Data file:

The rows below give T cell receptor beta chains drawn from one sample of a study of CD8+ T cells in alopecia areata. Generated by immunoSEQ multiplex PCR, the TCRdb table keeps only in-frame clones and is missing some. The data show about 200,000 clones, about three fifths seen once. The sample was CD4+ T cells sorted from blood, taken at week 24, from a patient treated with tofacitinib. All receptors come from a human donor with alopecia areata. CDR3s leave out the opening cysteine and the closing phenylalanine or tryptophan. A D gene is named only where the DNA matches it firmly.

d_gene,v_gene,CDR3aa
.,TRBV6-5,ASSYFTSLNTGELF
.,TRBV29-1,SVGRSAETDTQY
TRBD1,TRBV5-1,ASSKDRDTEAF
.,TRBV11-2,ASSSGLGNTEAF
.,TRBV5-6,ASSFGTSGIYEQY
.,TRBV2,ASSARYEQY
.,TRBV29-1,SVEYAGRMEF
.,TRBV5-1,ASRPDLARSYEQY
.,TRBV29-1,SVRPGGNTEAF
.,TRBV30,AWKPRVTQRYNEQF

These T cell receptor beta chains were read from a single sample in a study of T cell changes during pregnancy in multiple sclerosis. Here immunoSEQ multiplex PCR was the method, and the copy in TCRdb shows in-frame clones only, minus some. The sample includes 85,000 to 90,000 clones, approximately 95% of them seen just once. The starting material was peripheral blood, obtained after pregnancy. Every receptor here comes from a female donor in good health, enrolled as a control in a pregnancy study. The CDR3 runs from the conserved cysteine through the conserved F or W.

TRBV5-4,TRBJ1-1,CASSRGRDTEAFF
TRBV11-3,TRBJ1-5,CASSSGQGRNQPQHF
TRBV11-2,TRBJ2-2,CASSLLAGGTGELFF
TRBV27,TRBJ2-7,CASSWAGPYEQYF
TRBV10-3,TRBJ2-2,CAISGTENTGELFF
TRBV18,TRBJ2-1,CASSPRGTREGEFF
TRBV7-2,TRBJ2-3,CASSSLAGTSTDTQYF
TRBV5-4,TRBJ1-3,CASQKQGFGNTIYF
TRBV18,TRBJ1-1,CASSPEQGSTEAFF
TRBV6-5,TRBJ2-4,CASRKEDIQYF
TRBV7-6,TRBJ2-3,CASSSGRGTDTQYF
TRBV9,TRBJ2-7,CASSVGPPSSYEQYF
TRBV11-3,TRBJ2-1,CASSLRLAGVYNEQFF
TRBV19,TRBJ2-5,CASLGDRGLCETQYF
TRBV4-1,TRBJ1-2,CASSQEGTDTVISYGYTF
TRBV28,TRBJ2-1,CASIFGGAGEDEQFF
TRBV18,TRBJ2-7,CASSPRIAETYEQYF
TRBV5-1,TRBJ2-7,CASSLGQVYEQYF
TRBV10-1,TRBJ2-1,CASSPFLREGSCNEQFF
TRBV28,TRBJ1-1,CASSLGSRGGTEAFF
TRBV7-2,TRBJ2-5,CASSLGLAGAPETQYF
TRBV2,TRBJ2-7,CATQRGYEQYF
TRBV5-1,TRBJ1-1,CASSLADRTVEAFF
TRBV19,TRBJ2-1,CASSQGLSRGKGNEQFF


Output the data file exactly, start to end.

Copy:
The rows below give T cell receptor beta chains drawn from one sample of a study of CD8+ T cells in alopecia areata. Generated by immunoSEQ multiplex PCR, the TCRdb table keeps only in-frame clones and is missing some. The data show about 200,000 clones, about three fifths seen once. The sample was CD4+ T cells sorted from blood, taken at week 24, from a patient treated with tofacitinib. All receptors come from a human donor with alopecia areata. CDR3s leave out the opening cysteine and the closing phenylalanine or tryptophan. A D gene is named only where the DNA matches it firmly.

d_gene,v_gene,CDR3aa
.,TRBV6-5,ASSYFTSLNTGELF
.,TRBV29-1,SVGRSAETDTQY
TRBD1,TRBV5-1,ASSKDRDTEAF
.,TRBV11-2,ASSSGLGNTEAF
.,TRBV5-6,ASSFGTSGIYEQY
.,TRBV2,ASSARYEQY
.,TRBV29-1,SVEYAGRMEF
.,TRBV5-1,ASRPDLARSYEQY
.,TRBV29-1,SVRPGGNTEAF
.,TRBV30,AWKPRVTQRYNEQF

These T cell receptor beta chains were read from a single sample in a study of T cell changes during pregnancy in multiple sclerosis. Here immunoSEQ multiplex PCR was the method, and the copy in TCRdb shows in-frame clones only, minus some. The sample includes 85,000 to 90,000 clones, approximately 95% of them seen just once. The starting material was peripheral blood, obtained after pregnancy. Every receptor here comes from a female donor in good health, enrolled as a control in a pregnancy study. The CDR3 runs from the conserved cysteine through the conserved F or W.

TRBV5-4,TRBJ1-1,CASSRGRDTEAFF
TRBV11-3,TRBJ1-5,CASSSGQGRNQPQHF
TRBV11-2,TRBJ2-2,CASSLLAGGTGELFF
TRBV27,TRBJ2-7,CASSWAGPYEQYF
TRBV10-3,TRBJ2-2,CAISGTENTGELFF
TRBV18,TRBJ2-1,CASSPRGTREGEFF
TRBV7-2,TRBJ2-3,CASSSLAGTSTDTQYF
TRBV5-4,TRBJ1-3,CASQKQGFGNTIYF
TRBV18,TRBJ1-1,CASSPEQGSTEAFF
TRBV6-5,TRBJ2-4,CASRKEDIQYF
TRBV7-6,TRBJ2-3,CASSSGRGTDTQYF
TRBV9,TRBJ2-7,CASSVGPPSSYEQYF
TRBV11-3,TRBJ2-1,CASSLRLAGVYNEQFF
TRBV19,TRBJ2-5,CASLGDRGLCETQYF
TRBV4-1,TRBJ1-2,CASSQEGTDTVISYGYTF
TRBV28,TRBJ2-1,CASIFGGAGEDEQFF
TRBV18,TRBJ2-7,CASSPRIAETYEQYF
TRBV5-1,TRBJ2-7,CASSLGQVYEQYF
TRBV10-1,TRBJ2-1,CASSPFLREGSCNEQFF
TRBV28,TRBJ1-1,CASSLGSRGGTEAFF
TRBV7-2,TRBJ2-5,CASSLGLAGAPETQYF
TRBV2,TRBJ2-7,CATQRGYEQYF
TRBV5-1,TRBJ1-1,CASSLADRTVEAFF
TRBV19,TRBJ2-1,CASSQGLSRGKGNEQFF